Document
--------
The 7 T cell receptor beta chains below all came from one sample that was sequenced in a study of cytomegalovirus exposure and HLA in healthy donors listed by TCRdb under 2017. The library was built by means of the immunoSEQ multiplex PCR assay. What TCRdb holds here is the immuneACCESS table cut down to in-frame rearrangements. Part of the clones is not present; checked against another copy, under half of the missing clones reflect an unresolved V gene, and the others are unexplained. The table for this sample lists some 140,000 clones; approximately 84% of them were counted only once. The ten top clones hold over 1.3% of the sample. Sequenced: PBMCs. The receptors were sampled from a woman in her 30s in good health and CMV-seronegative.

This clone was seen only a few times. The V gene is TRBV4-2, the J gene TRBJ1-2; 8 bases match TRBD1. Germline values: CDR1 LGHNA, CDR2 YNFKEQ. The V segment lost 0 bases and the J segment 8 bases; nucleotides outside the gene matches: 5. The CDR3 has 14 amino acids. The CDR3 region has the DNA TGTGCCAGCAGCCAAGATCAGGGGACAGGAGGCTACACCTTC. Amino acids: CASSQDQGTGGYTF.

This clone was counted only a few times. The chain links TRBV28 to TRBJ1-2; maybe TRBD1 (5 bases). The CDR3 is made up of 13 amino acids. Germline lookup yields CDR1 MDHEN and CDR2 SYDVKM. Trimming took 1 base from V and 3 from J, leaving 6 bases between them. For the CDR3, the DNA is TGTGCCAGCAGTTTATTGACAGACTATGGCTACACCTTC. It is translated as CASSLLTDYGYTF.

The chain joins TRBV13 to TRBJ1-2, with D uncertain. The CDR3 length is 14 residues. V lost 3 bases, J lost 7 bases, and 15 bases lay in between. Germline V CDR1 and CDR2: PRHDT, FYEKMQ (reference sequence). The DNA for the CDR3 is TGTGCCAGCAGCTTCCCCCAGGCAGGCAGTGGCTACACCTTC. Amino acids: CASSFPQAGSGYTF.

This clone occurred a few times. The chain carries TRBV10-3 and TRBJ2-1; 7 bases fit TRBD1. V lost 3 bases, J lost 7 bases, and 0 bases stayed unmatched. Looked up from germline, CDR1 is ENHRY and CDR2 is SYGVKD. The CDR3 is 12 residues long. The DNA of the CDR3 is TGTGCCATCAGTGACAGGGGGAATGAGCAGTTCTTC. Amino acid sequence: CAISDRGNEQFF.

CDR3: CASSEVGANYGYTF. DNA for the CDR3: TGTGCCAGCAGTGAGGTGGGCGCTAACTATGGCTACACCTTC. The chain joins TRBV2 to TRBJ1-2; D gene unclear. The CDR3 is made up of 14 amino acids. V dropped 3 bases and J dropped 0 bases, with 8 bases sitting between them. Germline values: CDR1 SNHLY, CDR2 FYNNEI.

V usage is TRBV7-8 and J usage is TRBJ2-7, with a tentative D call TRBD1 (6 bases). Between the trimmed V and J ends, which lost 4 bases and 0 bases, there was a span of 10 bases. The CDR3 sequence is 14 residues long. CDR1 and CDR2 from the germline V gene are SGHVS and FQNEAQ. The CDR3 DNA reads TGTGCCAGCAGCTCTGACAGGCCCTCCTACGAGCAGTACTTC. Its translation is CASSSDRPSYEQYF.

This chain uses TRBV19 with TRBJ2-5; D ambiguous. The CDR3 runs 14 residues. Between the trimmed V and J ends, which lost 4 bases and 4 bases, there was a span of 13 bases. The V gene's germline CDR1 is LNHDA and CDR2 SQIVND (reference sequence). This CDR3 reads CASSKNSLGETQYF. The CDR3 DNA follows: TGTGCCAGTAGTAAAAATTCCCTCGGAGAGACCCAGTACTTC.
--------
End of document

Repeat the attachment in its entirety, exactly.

The 7 T cell receptor beta chains below all came from one sample that was sequenced in a study of cytomegalovirus exposure and HLA in healthy donors listed by TCRdb under 2017. The library was built by means of the immunoSEQ multiplex PCR assay. What TCRdb holds here is the immuneACCESS table cut down to in-frame rearrangements. Part of the clones is not present; checked against another copy, under half of the missing clones reflect an unresolved V gene, and the others are unexplained. The table for this sample lists some 140,000 clones; approximately 84% of them were counted only once. The ten top clones hold over 1.3% of the sample. Sequenced: PBMCs. The receptors were sampled from a woman in her 30s in good health and CMV-seronegative.

This clone was seen only a few times. The V gene is TRBV4-2, the J gene TRBJ1-2; 8 bases match TRBD1. Germline values: CDR1 LGHNA, CDR2 YNFKEQ. The V segment lost 0 bases and the J segment 8 bases; nucleotides outside the gene matches: 5. The CDR3 has 14 amino acids. The CDR3 region has the DNA TGTGCCAGCAGCCAAGATCAGGGGACAGGAGGCTACACCTTC. Amino acids: CASSQDQGTGGYTF.

This clone was counted only a few times. The chain links TRBV28 to TRBJ1-2; maybe TRBD1 (5 bases). The CDR3 is made up of 13 amino acids. Germline lookup yields CDR1 MDHEN and CDR2 SYDVKM. Trimming took 1 base from V and 3 from J, leaving 6 bases between them. For the CDR3, the DNA is TGTGCCAGCAGTTTATTGACAGACTATGGCTACACCTTC. It is translated as CASSLLTDYGYTF.

The chain joins TRBV13 to TRBJ1-2, with D uncertain. The CDR3 length is 14 residues. V lost 3 bases, J lost 7 bases, and 15 bases lay in between. Germline V CDR1 and CDR2: PRHDT, FYEKMQ (reference sequence). The DNA for the CDR3 is TGTGCCAGCAGCTTCCCCCAGGCAGGCAGTGGCTACACCTTC. Amino acids: CASSFPQAGSGYTF.

This clone occurred a few times. The chain carries TRBV10-3 and TRBJ2-1; 7 bases fit TRBD1. V lost 3 bases, J lost 7 bases, and 0 bases stayed unmatched. Looked up from germline, CDR1 is ENHRY and CDR2 is SYGVKD. The CDR3 is 12 residues long. The DNA of the CDR3 is TGTGCCATCAGTGACAGGGGGAATGAGCAGTTCTTC. Amino acid sequence: CAISDRGNEQFF.

CDR3: CASSEVGANYGYTF. DNA for the CDR3: TGTGCCAGCAGTGAGGTGGGCGCTAACTATGGCTACACCTTC. The chain joins TRBV2 to TRBJ1-2; D gene unclear. The CDR3 is made up of 14 amino acids. V dropped 3 bases and J dropped 0 bases, with 8 bases sitting between them. Germline values: CDR1 SNHLY, CDR2 FYNNEI.

V usage is TRBV7-8 and J usage is TRBJ2-7, with a tentative D call TRBD1 (6 bases). Between the trimmed V and J ends, which lost 4 bases and 0 bases, there was a span of 10 bases. The CDR3 sequence is 14 residues long. CDR1 and CDR2 from the germline V gene are SGHVS and FQNEAQ. The CDR3 DNA reads TGTGCCAGCAGCTCTGACAGGCCCTCCTACGAGCAGTACTTC. Its translation is CASSSDRPSYEQYF.

This chain uses TRBV19 with TRBJ2-5; D ambiguous. The CDR3 runs 14 residues. Between the trimmed V and J ends, which lost 4 bases and 4 bases, there was a span of 13 bases. The V gene's germline CDR1 is LNHDA and CDR2 SQIVND (reference sequence). This CDR3 reads CASSKNSLGETQYF. The CDR3 DNA follows: TGTGCCAGTAGTAAAAATTCCCTCGGAGAGACCCAGTACTTC.